December 21, 2003
Disclaimers: I don't even own most of the books, man.
Spoilers: "Batman Beyond: Return of the Joker," in an AU-ish way.
Summary: Tim didn't need to be taught everything.
Ratings Note: R.
Author's Note: This takes place within current comics canon. No, I know what I said in the spoilers. Just trust me. Or, you know, don't.
Acknowledgments: Benway put ideas in my head. The Spike spun them out with me. Jack held my hand, and gave many helpful suggestions. The Spike also gave me a title.
Feedback: Adored. firstname.lastname@example.org
In his head, Tim is juggling the following items:
The fake, wax apple on Professor Jameson's desk, redder than the lipstick of the prostitute Robin spoke with last night.
The bundled up rag used and re-used to wipe down the white-board -- this is difficult. The rag is neither wet nor particularly dirty.
The ballpoint pen he's chewing on.
The plastic butterfly clips in Deanna Wilson's hair.
It's not that he's particularly fond of juggling -- without an audience, at least, and even then...
It's just that Professor Jameson is saying nothing especially interesting about the world of trigonometry. The textbook is brand new, excellent, and long-since completed on a shallow level.
He's been six weeks ahead of the class on a deeper level pretty much since the semester began.
This won't change.
A quick glance around -- more with his body than his eyes in a way he doesn't, quite, have words for -- reveals his classmates in all their glory.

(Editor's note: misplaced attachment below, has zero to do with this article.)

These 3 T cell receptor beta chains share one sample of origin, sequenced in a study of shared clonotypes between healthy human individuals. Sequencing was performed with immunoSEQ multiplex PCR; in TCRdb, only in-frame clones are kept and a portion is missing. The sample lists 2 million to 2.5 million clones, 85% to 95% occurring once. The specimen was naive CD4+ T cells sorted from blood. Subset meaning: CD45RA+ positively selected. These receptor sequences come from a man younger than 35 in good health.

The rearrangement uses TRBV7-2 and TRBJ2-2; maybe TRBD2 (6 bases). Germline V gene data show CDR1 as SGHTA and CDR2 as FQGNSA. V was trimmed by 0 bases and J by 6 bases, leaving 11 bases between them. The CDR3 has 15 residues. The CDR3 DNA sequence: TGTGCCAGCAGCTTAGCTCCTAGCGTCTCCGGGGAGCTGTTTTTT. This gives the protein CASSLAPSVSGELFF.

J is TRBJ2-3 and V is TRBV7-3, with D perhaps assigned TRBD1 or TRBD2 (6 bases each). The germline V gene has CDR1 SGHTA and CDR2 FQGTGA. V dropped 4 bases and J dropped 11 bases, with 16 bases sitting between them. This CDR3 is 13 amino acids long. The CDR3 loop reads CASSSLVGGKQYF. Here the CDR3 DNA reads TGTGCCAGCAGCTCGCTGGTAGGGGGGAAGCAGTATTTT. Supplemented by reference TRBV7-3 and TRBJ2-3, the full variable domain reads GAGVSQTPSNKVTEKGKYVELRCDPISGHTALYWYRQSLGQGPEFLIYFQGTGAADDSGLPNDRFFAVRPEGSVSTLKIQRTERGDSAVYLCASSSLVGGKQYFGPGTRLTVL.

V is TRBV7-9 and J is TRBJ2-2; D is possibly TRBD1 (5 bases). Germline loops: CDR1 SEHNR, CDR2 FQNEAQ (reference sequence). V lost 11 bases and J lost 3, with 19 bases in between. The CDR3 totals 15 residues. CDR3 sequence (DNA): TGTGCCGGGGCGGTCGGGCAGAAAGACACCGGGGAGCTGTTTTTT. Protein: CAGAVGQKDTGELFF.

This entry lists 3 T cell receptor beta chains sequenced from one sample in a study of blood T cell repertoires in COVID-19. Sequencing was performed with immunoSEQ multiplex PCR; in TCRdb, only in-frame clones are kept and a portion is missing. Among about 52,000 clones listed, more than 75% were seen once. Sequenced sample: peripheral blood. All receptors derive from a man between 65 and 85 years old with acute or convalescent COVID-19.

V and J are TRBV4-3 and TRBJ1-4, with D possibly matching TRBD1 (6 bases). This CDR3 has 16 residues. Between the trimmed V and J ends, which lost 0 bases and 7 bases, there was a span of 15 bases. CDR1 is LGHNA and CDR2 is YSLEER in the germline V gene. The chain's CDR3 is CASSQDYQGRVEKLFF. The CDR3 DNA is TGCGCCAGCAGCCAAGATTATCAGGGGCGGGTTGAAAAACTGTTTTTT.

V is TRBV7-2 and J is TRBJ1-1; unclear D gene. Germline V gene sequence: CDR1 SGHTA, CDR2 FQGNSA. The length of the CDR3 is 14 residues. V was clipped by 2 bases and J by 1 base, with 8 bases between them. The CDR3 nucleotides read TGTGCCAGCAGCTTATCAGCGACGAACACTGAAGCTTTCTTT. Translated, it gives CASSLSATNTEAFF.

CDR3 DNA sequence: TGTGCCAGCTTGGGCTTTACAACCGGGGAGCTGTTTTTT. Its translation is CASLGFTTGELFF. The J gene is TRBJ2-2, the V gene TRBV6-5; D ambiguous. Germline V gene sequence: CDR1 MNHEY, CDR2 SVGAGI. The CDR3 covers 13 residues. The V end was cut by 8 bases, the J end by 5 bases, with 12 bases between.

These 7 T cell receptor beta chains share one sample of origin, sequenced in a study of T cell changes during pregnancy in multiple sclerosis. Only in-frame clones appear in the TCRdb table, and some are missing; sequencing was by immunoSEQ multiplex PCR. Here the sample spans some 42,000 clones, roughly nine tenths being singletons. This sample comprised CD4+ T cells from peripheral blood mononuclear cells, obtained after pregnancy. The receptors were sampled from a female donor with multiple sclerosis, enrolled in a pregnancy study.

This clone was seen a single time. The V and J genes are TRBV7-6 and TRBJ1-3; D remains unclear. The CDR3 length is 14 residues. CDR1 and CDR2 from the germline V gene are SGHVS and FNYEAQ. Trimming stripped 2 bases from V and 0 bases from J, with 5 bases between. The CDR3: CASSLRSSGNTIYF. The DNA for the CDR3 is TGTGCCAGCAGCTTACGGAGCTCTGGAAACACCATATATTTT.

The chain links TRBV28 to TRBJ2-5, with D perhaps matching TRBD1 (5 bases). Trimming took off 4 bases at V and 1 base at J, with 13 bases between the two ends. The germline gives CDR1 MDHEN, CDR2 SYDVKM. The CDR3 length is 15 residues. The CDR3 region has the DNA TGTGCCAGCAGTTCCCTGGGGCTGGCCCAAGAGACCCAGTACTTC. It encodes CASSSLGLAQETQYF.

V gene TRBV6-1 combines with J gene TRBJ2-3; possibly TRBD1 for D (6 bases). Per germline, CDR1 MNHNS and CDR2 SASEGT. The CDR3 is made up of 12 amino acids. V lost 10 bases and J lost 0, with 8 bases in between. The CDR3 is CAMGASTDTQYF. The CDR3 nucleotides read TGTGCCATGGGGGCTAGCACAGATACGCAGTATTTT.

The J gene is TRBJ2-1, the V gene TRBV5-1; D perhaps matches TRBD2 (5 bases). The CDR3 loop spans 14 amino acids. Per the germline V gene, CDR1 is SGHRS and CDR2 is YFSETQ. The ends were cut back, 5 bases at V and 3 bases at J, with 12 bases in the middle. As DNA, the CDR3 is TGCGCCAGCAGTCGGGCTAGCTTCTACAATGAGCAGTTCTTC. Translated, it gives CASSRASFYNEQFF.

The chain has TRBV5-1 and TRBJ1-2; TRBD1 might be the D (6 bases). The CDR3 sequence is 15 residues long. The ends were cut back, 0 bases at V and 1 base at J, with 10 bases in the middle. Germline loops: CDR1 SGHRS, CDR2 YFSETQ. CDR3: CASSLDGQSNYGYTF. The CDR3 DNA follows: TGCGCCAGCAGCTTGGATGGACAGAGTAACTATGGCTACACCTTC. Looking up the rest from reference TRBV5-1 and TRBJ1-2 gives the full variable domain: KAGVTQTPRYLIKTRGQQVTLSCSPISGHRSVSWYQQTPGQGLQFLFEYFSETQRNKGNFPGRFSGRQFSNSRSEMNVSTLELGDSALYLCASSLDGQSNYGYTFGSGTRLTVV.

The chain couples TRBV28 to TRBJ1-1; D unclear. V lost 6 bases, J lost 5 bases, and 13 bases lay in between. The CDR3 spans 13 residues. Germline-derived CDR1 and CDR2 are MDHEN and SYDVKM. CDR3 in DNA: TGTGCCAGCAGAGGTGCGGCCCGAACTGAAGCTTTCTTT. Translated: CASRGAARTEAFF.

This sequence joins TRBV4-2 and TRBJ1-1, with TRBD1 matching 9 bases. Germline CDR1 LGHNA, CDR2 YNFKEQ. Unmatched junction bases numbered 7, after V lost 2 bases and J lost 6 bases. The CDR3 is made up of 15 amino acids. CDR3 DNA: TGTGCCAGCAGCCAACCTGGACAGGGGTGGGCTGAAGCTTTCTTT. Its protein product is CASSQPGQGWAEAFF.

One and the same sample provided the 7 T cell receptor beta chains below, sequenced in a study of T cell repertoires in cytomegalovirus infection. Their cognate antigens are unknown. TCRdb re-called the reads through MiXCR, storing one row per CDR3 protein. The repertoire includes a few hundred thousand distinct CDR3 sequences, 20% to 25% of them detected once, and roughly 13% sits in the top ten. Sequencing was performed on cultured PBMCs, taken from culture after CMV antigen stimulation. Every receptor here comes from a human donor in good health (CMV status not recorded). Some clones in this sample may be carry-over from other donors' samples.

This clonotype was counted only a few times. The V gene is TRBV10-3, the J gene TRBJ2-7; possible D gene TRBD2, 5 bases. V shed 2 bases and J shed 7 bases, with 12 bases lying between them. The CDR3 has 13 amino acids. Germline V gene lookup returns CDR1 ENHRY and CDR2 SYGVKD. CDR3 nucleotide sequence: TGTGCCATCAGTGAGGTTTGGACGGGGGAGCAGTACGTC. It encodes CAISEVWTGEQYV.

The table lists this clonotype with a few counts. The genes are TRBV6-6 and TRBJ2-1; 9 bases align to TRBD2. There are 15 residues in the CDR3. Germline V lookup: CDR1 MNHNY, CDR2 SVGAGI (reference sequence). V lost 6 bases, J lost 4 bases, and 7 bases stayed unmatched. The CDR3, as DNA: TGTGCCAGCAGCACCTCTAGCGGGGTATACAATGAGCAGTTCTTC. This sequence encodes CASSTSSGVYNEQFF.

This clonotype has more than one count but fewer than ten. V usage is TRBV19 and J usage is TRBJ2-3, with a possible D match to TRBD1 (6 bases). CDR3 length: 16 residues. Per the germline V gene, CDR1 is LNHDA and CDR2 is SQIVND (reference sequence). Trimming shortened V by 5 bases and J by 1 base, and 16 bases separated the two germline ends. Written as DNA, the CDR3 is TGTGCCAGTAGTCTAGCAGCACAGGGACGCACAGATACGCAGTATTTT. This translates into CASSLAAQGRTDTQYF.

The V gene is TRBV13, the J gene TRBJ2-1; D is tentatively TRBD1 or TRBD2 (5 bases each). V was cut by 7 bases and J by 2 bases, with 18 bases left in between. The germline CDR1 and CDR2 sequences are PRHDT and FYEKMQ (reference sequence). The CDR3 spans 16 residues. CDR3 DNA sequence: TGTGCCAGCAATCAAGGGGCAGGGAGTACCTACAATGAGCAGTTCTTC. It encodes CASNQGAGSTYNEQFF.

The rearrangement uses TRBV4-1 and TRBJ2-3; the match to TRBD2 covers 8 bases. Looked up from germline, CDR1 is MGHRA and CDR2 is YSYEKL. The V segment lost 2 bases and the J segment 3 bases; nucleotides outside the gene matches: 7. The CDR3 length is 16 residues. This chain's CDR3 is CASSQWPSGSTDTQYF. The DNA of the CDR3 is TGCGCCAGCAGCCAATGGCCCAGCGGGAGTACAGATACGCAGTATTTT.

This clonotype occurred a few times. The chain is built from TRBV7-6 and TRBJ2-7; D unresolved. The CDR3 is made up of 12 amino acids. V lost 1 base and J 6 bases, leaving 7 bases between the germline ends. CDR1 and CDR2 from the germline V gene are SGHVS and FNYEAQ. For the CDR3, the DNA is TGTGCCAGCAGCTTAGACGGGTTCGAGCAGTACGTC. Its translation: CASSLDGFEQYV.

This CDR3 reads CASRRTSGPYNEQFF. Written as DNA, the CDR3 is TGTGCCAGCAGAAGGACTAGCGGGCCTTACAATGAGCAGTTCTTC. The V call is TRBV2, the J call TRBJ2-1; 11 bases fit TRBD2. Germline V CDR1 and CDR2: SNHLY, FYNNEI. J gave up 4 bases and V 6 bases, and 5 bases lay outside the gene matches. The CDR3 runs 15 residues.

Glaze-eyed there, suspiciously rapt there. No one's even passing notes.
Tim puts a waxen worm in the apple and gets creative with the loops and patterns.
Robin slips on, turns on, exists with the mask.
A few years ago, when Nightwing had visited Gotham for one epically angst-ridden reason or another, Tim had asked him about it.
Nightwing had blinked into Dick, right there on the rooftop, and given him a look. "He's always there, I guess. I don't think I've really thought -- no, that's not true. I obsessed about it when I was fifteen or so." He'd smiled. "I guess you're just early."
Dick had ruffled his hair, breathed, and gone back to being Nightwing, just like that.
Tim isn't sure about it, at all.
Intellectually, it makes sense. All of these things, all of these people have to exist in order for any of it to make sense at all.
A handful of men stuffed into Bruce Wayne's body, a few women in Barbara's. And in him...
It has to be real.
It just doesn't feel real, exactly.
Tim puts one foot on the guard-rail around tonight's starter rooftop, breathes deep and looks out over the city.
He's been in this movie for years, now.
It just hasn't stopped filming yet.
The metaphor is as good as any other.
Ashley asks him out, again, on Wednesday.
Ashley's hair curls blonde and bright over her shoulders. She doesn't so much lean against the lockers as let herself fall with a muffled, controlled crash.
"So...?" she asks, blue eyes wide with moderately stoned laughter.
Tim shuffles through his options and decides on Shy Boy. Hardly anyone ever questions it. He thinks it goes well with being a little small for his age. "Uh..."
She rolls her eyes. "It's just a club, Tim. Not even one of the good ones. There's, like, chaperones and stuff. Good music, though."
"I'm not really much of a dancer, Ashley..."
"Hmmph. Think about it, okay?"
He gives her Grateful Smile # 4.
It makes her blink and blush like the teenaged girl she's been trying not to be at least since he's known her. She recovers quickly, though, standing up straight and putting on her own smile: The Sophisticate.
He stands still for the trace of her dampish index finger over his cheek.
"You are way too cute for your own good, Timmy." She giggles, mostly at herself, he thinks, and hip-sways down the hallway.
He's just late enough for study hall.
There's nothing to do, after school.